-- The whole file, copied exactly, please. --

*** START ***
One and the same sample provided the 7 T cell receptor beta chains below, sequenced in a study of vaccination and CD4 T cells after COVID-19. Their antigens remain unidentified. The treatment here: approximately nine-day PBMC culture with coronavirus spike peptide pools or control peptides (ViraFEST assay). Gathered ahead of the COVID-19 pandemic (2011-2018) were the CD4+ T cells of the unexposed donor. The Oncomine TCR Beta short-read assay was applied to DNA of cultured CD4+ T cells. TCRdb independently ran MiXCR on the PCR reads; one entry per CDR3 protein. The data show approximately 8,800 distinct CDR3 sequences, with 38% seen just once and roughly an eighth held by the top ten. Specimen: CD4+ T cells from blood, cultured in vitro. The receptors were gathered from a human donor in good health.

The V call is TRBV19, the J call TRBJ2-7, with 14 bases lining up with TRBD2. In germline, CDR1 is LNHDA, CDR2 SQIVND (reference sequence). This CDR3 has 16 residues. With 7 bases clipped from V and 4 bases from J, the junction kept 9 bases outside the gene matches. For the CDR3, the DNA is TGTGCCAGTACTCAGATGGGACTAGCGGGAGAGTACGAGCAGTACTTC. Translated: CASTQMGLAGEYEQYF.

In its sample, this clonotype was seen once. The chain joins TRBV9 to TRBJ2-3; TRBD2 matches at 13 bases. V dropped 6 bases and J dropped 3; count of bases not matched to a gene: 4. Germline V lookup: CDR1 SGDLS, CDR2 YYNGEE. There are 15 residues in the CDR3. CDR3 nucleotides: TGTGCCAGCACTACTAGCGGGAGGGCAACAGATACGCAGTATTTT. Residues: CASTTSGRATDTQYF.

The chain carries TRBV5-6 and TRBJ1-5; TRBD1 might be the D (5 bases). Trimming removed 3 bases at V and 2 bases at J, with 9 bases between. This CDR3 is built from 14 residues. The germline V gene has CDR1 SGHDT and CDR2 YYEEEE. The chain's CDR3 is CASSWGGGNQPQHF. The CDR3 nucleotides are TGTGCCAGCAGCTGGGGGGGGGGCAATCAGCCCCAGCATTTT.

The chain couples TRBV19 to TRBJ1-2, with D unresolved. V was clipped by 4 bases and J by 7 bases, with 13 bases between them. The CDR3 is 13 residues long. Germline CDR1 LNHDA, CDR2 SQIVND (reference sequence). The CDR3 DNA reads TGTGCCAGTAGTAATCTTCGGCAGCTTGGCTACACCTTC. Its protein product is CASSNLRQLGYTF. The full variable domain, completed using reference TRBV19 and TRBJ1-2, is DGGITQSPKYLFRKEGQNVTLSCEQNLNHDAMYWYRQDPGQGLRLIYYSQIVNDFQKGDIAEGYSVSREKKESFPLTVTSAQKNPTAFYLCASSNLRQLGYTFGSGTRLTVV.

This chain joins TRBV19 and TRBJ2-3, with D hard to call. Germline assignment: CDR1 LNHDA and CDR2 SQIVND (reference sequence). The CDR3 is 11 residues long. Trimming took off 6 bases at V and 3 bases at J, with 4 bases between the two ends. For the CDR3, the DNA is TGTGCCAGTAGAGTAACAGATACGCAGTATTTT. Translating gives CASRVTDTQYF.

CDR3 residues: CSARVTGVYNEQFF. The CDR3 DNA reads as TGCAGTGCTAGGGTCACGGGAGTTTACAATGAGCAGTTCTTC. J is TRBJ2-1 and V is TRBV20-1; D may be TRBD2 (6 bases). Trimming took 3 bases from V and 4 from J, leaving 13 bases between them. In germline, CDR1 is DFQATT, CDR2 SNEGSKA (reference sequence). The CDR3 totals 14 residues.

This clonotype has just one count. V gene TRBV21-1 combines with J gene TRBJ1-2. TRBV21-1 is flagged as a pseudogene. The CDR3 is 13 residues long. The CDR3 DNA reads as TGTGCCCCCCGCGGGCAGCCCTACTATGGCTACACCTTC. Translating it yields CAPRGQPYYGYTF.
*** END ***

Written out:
One and the same sample provided the 7 T cell receptor beta chains below, sequenced in a study of vaccination and CD4 T cells after COVID-19. Their antigens remain unidentified. The treatment here: approximately nine-day PBMC culture with coronavirus spike peptide pools or control peptides (ViraFEST assay). Gathered ahead of the COVID-19 pandemic (2011-2018) were the CD4+ T cells of the unexposed donor. The Oncomine TCR Beta short-read assay was applied to DNA of cultured CD4+ T cells. TCRdb independently ran MiXCR on the PCR reads; one entry per CDR3 protein. The data show approximately 8,800 distinct CDR3 sequences, with 38% seen just once and roughly an eighth held by the top ten. Specimen: CD4+ T cells from blood, cultured in vitro. The receptors were gathered from a human donor in good health.

The V call is TRBV19, the J call TRBJ2-7, with 14 bases lining up with TRBD2. In germline, CDR1 is LNHDA, CDR2 SQIVND (reference sequence). This CDR3 has 16 residues. With 7 bases clipped from V and 4 bases from J, the junction kept 9 bases outside the gene matches. For the CDR3, the DNA is TGTGCCAGTACTCAGATGGGACTAGCGGGAGAGTACGAGCAGTACTTC. Translated: CASTQMGLAGEYEQYF.

In its sample, this clonotype was seen once. The chain joins TRBV9 to TRBJ2-3; TRBD2 matches at 13 bases. V dropped 6 bases and J dropped 3; count of bases not matched to a gene: 4. Germline V lookup: CDR1 SGDLS, CDR2 YYNGEE. There are 15 residues in the CDR3. CDR3 nucleotides: TGTGCCAGCACTACTAGCGGGAGGGCAACAGATACGCAGTATTTT. Residues: CASTTSGRATDTQYF.

The chain carries TRBV5-6 and TRBJ1-5; TRBD1 might be the D (5 bases). Trimming removed 3 bases at V and 2 bases at J, with 9 bases between. This CDR3 is built from 14 residues. The germline V gene has CDR1 SGHDT and CDR2 YYEEEE. The chain's CDR3 is CASSWGGGNQPQHF. The CDR3 nucleotides are TGTGCCAGCAGCTGGGGGGGGGGCAATCAGCCCCAGCATTTT.

The chain couples TRBV19 to TRBJ1-2, with D unresolved. V was clipped by 4 bases and J by 7 bases, with 13 bases between them. The CDR3 is 13 residues long. Germline CDR1 LNHDA, CDR2 SQIVND (reference sequence). The CDR3 DNA reads TGTGCCAGTAGTAATCTTCGGCAGCTTGGCTACACCTTC. Its protein product is CASSNLRQLGYTF. The full variable domain, completed using reference TRBV19 and TRBJ1-2, is DGGITQSPKYLFRKEGQNVTLSCEQNLNHDAMYWYRQDPGQGLRLIYYSQIVNDFQKGDIAEGYSVSREKKESFPLTVTSAQKNPTAFYLCASSNLRQLGYTFGSGTRLTVV.

This chain joins TRBV19 and TRBJ2-3, with D hard to call. Germline assignment: CDR1 LNHDA and CDR2 SQIVND (reference sequence). The CDR3 is 11 residues long. Trimming took off 6 bases at V and 3 bases at J, with 4 bases between the two ends. For the CDR3, the DNA is TGTGCCAGTAGAGTAACAGATACGCAGTATTTT. Translating gives CASRVTDTQYF.

CDR3 residues: CSARVTGVYNEQFF. The CDR3 DNA reads as TGCAGTGCTAGGGTCACGGGAGTTTACAATGAGCAGTTCTTC. J is TRBJ2-1 and V is TRBV20-1; D may be TRBD2 (6 bases). Trimming took 3 bases from V and 4 from J, leaving 13 bases between them. In germline, CDR1 is DFQATT, CDR2 SNEGSKA (reference sequence). The CDR3 totals 14 residues.

This clonotype has just one count. V gene TRBV21-1 combines with J gene TRBJ1-2. TRBV21-1 is flagged as a pseudogene. The CDR3 is 13 residues long. The CDR3 DNA reads as TGTGCCCCCCGCGGGCAGCCCTACTATGGCTACACCTTC. Translating it yields CAPRGQPYYGYTF.